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The true Democrat. (Bayou Sara [La.]) 1892-1928, January 04, 1913, Image 1

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The True Democrat.
XXI St. Francisville, West Felicliana Parish La., Saturday,January 4. 1913 No.49
~3flI
g. C. SMITH, President. DR. C. F. HOWELLt Vice-President.
DAVID I. NORWOOD, Cashler. ANCEL ARD, Assistant Cashier. +
THE PEOPLE'S BANK
St. Francisville, La.
Capital - - $50,000
Surplus - - $10,000
DIREOCTORS: T1
K. C. Smith, A. F. Barrow, Samuel Carter, B. E. Eskridge, C. part
Weydert, C. F. Howell, Ben Mann, F. O. Ham- p thei
ilton, Wm. Kahn, D. I. Norwood. full.
-. and
A general banking business raneacted. Liberal accommodation + Ihei
in accord with sound and conservative banking extended patrons. gový
Certificates of Deposit Bearing 4 Per Cent. Interest to Time Depositors. * be
gro,
.¢fidfifi+º++++"9+4"4 9"949lº'9 99+##59####+ met
iner
It
ace,
but
not
bec
PRESCRIPTIONS au
Our Prescription Department is
our Pride and we make the filling tice
of Prescriptions a Specialty. We use per
only materials of highest standard of
Purity and Strength.
CeO
Close attention to this Department to
and years of experience have won col
for us the confidence of both Phy. wb
sician and Patient. ina
ROYAL !PHARMACY,
ST. FRANClSYILLE, LA, i
elf
ou
pe
ot
I. . Reymond Co., Ltd.,
Cor Main and Third Streets it
Baton Rouge, La. a,
Dry Goods. Notions, Shoes Hats, a
Clothing, Housefurnishing, Etc. v
t tl
CHAS. TADLOCK
CARPENTER AND BUILDER
Estimates Furnished on (
Application
Wire Doors and Screens
Window and Door Frames,
Mantels, Etc.
' First-Class Heart Shingles
Always On Hand.
iDo Unto Others As You Would
Have Them Do Unto Yeou."
This is to inform the people that I have moved my store In
e old Gastrell building, where I shall beglad to see my ous*
ers and to serve them.
Asthe hligh water has crippled me considerably and ilI had to
p to heavy expense, I would like to see everyone I have favor
Scome forward and do unto me as I have done to them.
Columbus and Weber Wagons, Parry Buggies, American Wire
ence 192 Ibs. to the.roll and 26 inches high, Deering Harvester
ools, International Engine, and all the leading hardware imple
ents obtainable always on hand or on short notice.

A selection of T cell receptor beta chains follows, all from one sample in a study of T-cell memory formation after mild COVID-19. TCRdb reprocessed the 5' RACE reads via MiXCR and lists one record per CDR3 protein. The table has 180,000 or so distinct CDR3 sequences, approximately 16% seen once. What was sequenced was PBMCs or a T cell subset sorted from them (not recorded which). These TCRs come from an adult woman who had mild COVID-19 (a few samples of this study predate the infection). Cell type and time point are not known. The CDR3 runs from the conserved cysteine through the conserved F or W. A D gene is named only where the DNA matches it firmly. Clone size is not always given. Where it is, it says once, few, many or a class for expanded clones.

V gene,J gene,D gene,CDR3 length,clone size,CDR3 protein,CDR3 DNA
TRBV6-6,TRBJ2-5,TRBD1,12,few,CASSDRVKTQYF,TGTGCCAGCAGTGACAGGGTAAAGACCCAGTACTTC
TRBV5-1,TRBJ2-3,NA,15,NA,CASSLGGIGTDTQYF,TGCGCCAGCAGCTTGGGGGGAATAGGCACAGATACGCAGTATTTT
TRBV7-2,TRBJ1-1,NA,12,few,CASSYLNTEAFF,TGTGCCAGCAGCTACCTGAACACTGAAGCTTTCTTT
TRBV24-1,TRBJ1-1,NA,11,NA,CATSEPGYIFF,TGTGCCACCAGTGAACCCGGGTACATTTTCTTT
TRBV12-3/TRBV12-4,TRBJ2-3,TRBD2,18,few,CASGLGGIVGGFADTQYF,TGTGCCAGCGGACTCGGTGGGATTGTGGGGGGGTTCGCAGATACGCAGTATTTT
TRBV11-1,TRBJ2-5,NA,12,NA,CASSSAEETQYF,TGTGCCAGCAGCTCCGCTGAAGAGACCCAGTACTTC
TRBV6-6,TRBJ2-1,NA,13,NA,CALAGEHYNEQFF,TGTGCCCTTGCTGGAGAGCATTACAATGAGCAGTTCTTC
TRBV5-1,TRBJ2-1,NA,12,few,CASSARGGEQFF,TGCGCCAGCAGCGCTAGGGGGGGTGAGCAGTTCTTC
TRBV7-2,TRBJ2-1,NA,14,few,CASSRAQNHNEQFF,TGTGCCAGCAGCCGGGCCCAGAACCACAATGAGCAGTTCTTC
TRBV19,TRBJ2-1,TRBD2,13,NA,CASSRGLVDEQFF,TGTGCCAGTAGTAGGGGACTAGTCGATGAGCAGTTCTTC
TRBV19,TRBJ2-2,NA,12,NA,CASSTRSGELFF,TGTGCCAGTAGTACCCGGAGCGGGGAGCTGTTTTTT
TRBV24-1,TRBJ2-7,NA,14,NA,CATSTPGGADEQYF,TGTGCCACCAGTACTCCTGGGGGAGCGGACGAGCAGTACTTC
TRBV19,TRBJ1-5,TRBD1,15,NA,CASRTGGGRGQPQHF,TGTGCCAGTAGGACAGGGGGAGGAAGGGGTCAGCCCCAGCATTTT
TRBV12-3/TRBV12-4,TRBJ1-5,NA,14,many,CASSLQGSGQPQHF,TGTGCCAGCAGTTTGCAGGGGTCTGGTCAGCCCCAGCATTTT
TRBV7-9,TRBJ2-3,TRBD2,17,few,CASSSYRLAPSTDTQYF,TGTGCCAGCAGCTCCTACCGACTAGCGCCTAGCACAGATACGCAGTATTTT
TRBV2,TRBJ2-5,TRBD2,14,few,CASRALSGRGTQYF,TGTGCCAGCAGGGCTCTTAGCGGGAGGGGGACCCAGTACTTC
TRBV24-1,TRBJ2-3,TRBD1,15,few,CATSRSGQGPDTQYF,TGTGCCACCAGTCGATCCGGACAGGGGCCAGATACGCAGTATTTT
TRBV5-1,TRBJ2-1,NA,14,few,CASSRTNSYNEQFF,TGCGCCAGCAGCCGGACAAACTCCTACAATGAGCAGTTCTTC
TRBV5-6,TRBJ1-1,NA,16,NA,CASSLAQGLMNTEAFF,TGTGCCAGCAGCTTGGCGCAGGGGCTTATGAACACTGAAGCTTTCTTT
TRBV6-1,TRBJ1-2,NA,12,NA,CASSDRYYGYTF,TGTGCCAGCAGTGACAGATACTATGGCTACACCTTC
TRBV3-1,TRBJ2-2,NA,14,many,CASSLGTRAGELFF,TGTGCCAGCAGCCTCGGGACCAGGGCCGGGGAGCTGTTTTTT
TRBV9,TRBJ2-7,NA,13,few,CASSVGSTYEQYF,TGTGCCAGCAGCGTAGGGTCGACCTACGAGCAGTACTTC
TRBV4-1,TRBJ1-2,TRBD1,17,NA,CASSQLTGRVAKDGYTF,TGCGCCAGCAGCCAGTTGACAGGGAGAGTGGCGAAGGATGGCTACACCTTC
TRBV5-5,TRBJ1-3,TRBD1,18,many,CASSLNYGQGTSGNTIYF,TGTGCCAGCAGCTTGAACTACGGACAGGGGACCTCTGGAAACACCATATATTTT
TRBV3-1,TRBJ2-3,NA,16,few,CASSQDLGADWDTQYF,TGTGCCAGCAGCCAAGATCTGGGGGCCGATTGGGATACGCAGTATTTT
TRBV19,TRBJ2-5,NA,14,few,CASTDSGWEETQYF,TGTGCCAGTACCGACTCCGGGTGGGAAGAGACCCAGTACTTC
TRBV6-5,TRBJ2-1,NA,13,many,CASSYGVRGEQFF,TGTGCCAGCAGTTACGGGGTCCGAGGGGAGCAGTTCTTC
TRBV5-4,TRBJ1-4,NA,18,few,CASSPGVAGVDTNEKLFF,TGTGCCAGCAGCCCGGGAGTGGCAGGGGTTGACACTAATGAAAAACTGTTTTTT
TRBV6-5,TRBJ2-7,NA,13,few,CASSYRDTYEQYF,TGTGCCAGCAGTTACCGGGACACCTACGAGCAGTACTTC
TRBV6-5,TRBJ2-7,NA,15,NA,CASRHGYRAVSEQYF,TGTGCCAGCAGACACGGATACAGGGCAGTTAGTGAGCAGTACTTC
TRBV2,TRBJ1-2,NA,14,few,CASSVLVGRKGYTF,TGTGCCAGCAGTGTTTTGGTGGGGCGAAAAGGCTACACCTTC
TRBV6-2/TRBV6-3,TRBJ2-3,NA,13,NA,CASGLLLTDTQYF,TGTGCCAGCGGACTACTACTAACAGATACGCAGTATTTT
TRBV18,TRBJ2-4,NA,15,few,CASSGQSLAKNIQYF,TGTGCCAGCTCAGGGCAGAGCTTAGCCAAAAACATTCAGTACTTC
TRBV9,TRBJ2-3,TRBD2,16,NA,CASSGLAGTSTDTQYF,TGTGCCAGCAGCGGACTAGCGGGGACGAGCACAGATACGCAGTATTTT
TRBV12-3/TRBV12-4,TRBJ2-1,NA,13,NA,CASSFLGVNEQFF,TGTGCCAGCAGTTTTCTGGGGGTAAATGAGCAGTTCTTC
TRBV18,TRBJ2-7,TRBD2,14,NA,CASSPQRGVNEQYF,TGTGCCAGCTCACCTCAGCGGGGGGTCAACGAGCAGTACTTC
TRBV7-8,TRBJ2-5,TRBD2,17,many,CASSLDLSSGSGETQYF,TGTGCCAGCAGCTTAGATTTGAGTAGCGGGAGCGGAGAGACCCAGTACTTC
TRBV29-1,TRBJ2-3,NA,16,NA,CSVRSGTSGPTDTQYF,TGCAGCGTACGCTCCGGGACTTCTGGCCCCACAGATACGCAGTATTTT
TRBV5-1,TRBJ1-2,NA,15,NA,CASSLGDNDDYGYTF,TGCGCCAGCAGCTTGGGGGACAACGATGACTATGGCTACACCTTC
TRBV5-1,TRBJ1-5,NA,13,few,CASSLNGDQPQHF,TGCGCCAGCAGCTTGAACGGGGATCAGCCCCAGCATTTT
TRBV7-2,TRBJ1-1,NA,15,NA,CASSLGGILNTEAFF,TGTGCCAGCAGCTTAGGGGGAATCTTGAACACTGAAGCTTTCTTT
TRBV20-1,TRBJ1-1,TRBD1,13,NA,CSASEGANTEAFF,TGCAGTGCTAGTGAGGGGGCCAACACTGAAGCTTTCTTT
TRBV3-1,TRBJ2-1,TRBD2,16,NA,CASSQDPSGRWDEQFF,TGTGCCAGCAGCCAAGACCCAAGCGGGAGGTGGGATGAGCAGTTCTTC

(hampion Potato Digger-the kind to dig peanuts and sweet
d Irish Potatoes-can be seen in operation at W. Daniel's, Jr.
HARLES WEYDERT'S
Of COURSE.
0l YOUR PRINTING TO THIS OFFICE,
EE IT WILL BE DONE PROPERLY'''
OUR COURTS' STRUGGLE FOR
SUPREMACY AND CRITICS
A Defense of the Recall of the Judiciary and Judicial De
cisions Movement, by Melville Davidson Post
in Saturday Evening Post.
The People the Pedestal. rass
The people ought to keep all de- meet
partments of the government under in th
their eye; they ought to watch care- not c
fully how these departments operate, the a
and they ought fearlessly to hold discu
them to account. A representative to ta
government requires thls and without think
i: must cease to exist. Nothing could into
be worse in a republic than the arise:
growth of the idea that any depart- into
ment of government is immune from the
inquiry. the
It is proper that the people should suade
accord to the courts the highest tri- of sc
bute of respect, and the reason is becal
not.because they are sacred, nor yet have
because they are infallible in their been
decisions, but because to them the are
authority of the whole is delegated and
for the purpose of administering jus- Ti
tice, and the people will not permit a we
their authority to be insulted in tbh ple
person of the judges. that
This is the true base under the man
respect and esteem in which the rejet
courts are held. It is sound. By vir- as a
tue of this delegated power the ures
courts are clothed with a dignity TI
which the people will not permit any son,
man to violate. ed 1
An insult offered to the courts, held
then, or a contempt of their authori- righ
ty, passes through the judge and be